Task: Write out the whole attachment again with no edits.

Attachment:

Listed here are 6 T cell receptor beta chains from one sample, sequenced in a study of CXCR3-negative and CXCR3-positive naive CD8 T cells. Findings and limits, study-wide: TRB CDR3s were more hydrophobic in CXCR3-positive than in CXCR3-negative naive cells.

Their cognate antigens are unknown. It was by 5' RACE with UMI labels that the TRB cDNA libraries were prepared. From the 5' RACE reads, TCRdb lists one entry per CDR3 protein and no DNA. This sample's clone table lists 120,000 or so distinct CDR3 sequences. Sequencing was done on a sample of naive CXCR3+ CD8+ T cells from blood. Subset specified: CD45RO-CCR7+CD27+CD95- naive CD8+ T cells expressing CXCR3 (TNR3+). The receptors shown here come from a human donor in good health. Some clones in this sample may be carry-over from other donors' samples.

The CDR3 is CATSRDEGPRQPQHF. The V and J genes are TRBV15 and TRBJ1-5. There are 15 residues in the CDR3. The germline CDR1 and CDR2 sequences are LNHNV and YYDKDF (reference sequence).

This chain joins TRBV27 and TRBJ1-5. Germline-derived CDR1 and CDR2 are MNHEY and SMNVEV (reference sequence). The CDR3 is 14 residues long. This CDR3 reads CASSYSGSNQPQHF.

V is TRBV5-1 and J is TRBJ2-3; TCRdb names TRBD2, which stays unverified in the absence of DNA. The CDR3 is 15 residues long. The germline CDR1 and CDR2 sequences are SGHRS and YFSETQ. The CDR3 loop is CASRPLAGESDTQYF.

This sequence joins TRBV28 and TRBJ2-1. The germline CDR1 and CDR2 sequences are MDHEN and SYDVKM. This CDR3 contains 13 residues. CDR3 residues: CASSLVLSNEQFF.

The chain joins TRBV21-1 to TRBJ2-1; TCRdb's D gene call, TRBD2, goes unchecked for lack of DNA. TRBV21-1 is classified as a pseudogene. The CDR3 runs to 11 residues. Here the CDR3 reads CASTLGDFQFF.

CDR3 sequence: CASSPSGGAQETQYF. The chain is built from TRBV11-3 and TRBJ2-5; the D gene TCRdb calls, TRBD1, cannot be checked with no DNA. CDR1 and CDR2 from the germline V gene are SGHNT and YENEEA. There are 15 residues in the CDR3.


Listed here are 6 T cell receptor beta chains from one sample, sequenced in a study of CXCR3-negative and CXCR3-positive naive CD8 T cells. Findings and limits, study-wide: TRB CDR3s were more hydrophobic in CXCR3-positive than in CXCR3-negative naive cells.

Their cognate antigens are unknown. It was by 5' RACE with UMI labels that the TRB cDNA libraries were prepared. From the 5' RACE reads, TCRdb lists one entry per CDR3 protein and no DNA. This sample's clone table lists 120,000 or so distinct CDR3 sequences. Sequencing was done on a sample of naive CXCR3+ CD8+ T cells from blood. Subset specified: CD45RO-CCR7+CD27+CD95- naive CD8+ T cells expressing CXCR3 (TNR3+). The receptors shown here come from a human donor in good health. Some clones in this sample may be carry-over from other donors' samples.

The CDR3 is CATSRDEGPRQPQHF. The V and J genes are TRBV15 and TRBJ1-5. There are 15 residues in the CDR3. The germline CDR1 and CDR2 sequences are LNHNV and YYDKDF (reference sequence).

This chain joins TRBV27 and TRBJ1-5. Germline-derived CDR1 and CDR2 are MNHEY and SMNVEV (reference sequence). The CDR3 is 14 residues long. This CDR3 reads CASSYSGSNQPQHF.

V is TRBV5-1 and J is TRBJ2-3; TCRdb names TRBD2, which stays unverified in the absence of DNA. The CDR3 is 15 residues long. The germline CDR1 and CDR2 sequences are SGHRS and YFSETQ. The CDR3 loop is CASRPLAGESDTQYF.

This sequence joins TRBV28 and TRBJ2-1. The germline CDR1 and CDR2 sequences are MDHEN and SYDVKM. This CDR3 contains 13 residues. CDR3 residues: CASSLVLSNEQFF.

The chain joins TRBV21-1 to TRBJ2-1; TCRdb's D gene call, TRBD2, goes unchecked for lack of DNA. TRBV21-1 is classified as a pseudogene. The CDR3 runs to 11 residues. Here the CDR3 reads CASTLGDFQFF.

CDR3 sequence: CASSPSGGAQETQYF. The chain is built from TRBV11-3 and TRBJ2-5; the D gene TCRdb calls, TRBD1, cannot be checked with no DNA. CDR1 and CDR2 from the germline V gene are SGHNT and YENEEA. There are 15 residues in the CDR3.